We’ve been back for only two weeks, and already, our cruise seems like ages ago. I’m always so surprised – and so disappointed – at how we just slip back into the daily routine, even if we are still splitting time between the condo and Clarity. The roots of what’s familiar, what’s expected, what’s known, grow like weeds.
I think that’s one of the reasons why we’ve decided to sell Clarity.
For something bigger and more equipped for living aboard full time, and in places other than the Great Lakes. For a boat where the list of projects to reach living aboard longer isn’t so long that we lose motivation (though ongoing projects are a reality with any boat).
We are selling Clarity so that we are one big step closer to realizing our dream, in whatever form that takes, still to be determined (staying in the Great Lakes, sailing down the East Coast to the Caribbean, etc.). It’s time to actually take action toward something we’ve been talking about for years. Otherwise, those roots of what’s comfortable and what’s expected, will strangle us.
We’ve told friends and family about wanting to live this lifestyle more permanently for awhile now, and I’ve come to expect (understandable) reactions of surprise and confusion – I myself was more prone to this reaction five, even three years ago. How will we work and make money, is another question I get – but more on that in another post. What’s shocked me the most, though, is how much concern is expressed about Claire not being in school.
It’s not that I don’t value what organized school provides – in fact, Claire started preschool just two days after we were back in Chicago, and she attends two to three mornings a week. She absolutely loves it, and I have no doubt that she’s learning so much, even just observing the other kids there.
But though I can value the school setting, why is it so hard for others to value non-traditional settings? Why has it become the expectation for kids to sit in a classroom and learn about adventures, rather than live them? Why are the parents thought to be not putting their children’s best interests at heart, when they’re committing to both being present, teaching and learning alongside them?
And why is it more important to socialize with the same classmates every day, rather than to introduce yourself to new people, in new places, with different cultures? Claire is our social ambassador, after all. She’s never come across a person (or puppy, for that matter), that isn’t immediately informed of her name and what special treat she’s had that day.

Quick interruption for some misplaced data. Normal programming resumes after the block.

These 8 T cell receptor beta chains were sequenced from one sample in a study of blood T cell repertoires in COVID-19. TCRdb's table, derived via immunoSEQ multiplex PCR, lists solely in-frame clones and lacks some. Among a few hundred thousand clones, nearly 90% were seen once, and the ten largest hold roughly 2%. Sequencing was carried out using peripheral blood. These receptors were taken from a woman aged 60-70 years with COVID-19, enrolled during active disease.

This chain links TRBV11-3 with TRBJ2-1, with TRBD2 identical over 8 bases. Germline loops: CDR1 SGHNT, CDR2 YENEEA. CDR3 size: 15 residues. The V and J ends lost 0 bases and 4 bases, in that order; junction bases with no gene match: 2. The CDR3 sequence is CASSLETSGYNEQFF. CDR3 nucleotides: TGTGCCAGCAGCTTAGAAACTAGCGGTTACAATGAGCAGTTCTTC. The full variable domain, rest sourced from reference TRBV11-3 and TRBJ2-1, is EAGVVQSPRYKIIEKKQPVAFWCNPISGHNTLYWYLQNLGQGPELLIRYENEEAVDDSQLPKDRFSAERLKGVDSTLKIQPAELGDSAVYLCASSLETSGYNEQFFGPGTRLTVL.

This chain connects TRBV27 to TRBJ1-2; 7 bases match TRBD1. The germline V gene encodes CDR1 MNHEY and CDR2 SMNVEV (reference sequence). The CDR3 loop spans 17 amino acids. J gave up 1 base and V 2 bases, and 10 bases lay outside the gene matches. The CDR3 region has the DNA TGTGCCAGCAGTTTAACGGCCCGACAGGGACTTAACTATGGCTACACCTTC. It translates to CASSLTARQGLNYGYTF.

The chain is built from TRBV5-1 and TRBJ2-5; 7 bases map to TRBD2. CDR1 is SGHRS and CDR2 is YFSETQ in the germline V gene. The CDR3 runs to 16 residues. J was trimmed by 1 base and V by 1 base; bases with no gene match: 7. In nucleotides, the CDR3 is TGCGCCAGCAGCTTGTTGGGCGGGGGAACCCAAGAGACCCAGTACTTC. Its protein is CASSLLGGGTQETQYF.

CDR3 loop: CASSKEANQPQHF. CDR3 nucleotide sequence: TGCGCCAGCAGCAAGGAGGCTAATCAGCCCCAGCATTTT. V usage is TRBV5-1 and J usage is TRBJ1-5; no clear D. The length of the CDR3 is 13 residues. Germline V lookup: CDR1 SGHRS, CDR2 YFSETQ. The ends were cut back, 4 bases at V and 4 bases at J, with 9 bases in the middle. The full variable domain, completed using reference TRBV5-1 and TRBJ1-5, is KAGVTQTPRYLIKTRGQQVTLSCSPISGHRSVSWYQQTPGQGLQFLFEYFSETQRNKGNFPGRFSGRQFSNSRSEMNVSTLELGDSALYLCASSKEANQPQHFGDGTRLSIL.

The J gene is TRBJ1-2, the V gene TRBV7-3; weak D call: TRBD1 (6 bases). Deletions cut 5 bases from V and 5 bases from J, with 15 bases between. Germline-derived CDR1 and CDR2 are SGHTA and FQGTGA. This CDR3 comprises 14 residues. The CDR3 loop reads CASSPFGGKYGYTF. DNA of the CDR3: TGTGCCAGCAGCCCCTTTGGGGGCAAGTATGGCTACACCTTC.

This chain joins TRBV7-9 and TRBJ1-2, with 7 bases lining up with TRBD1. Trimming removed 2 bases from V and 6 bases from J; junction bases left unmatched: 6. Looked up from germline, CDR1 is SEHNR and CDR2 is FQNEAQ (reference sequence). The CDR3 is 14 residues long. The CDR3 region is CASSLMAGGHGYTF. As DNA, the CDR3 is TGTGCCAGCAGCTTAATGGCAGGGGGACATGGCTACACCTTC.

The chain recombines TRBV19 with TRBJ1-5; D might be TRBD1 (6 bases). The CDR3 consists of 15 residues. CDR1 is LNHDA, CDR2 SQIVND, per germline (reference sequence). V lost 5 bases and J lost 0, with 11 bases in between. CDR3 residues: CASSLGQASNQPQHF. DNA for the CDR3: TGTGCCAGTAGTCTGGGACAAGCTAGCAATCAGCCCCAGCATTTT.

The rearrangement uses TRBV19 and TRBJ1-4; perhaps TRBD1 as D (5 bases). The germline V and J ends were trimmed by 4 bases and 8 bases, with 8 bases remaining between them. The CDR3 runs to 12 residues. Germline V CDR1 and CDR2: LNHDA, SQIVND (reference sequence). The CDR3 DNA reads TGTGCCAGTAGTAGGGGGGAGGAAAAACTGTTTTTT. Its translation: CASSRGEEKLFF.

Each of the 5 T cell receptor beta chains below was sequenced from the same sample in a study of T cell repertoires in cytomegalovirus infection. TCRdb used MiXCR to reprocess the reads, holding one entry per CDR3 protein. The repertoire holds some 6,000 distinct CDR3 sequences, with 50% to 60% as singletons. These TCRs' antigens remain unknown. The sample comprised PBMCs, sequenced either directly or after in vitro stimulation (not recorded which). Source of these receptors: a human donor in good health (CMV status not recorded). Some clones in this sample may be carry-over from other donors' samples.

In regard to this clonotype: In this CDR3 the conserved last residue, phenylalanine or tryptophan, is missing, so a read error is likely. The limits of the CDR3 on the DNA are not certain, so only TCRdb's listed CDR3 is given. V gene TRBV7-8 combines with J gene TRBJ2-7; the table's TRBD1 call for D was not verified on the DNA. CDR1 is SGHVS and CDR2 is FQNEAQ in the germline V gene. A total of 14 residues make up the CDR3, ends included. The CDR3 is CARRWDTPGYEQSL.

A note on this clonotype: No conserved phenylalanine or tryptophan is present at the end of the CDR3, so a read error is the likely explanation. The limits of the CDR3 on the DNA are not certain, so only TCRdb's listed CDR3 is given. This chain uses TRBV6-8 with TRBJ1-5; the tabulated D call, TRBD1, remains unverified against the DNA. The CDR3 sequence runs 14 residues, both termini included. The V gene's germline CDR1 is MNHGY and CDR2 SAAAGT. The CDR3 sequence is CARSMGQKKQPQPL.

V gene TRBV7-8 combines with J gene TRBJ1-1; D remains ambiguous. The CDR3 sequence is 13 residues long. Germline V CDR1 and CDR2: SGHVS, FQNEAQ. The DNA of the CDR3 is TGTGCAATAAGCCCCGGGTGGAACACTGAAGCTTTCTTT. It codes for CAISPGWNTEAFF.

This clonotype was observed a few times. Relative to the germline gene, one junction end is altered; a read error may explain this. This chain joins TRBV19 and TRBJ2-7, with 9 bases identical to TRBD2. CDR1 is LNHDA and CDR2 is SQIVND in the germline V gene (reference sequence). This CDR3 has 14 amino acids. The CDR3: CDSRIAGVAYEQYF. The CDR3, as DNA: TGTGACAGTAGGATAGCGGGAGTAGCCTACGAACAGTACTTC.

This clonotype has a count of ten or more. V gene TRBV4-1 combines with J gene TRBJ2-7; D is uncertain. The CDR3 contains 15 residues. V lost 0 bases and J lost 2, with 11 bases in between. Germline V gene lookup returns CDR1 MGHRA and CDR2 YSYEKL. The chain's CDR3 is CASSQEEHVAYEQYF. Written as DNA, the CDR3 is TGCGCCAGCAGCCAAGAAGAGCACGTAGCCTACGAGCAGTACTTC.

Again, I’m not discounting proper schooling – I already see the benefits for Claire! I just struggle sometimes as to why the definition of it is so concrete. We are blessed as a family to even be able to consider this lifestyle. Why would we let it pass by? And of course, if Claire was unhappy on the boat, we wouldn’t even be considering it. But unprompted by us, she asks to go back when we’re not there, and the pure joy that makes it so hard for her to not skip or run down the dock when we get there speaks for itself.
There’s no time like the present – when Claire is still at a young enough age where we feel confident that we can teach her the milestones that are included in the curriculum. And when she isn’t yet tethered to a schedule of whatever sports or hobbies or activities she’s involved in, because we want to give her those opportunities, too. (Whether or not she develops the passion for sailing that we have.)
So, wheels are in motion, so to speak. We’re decluttering and giving Clarity a deep clean, and I’m trying to write a listing that will do her justice and convey her importance to our family in between the lines of dimensions and specifications. It could take a year for her to sell, or it could take a few months. And if she doesn’t sell in a somewhat timely manner, we will likely go back to that long list of “must-haves for long-term cruising” and just commit to executing.
There’s an old Scottish proverb, “What may be done at any time will be done at no time.” It’s time to go do.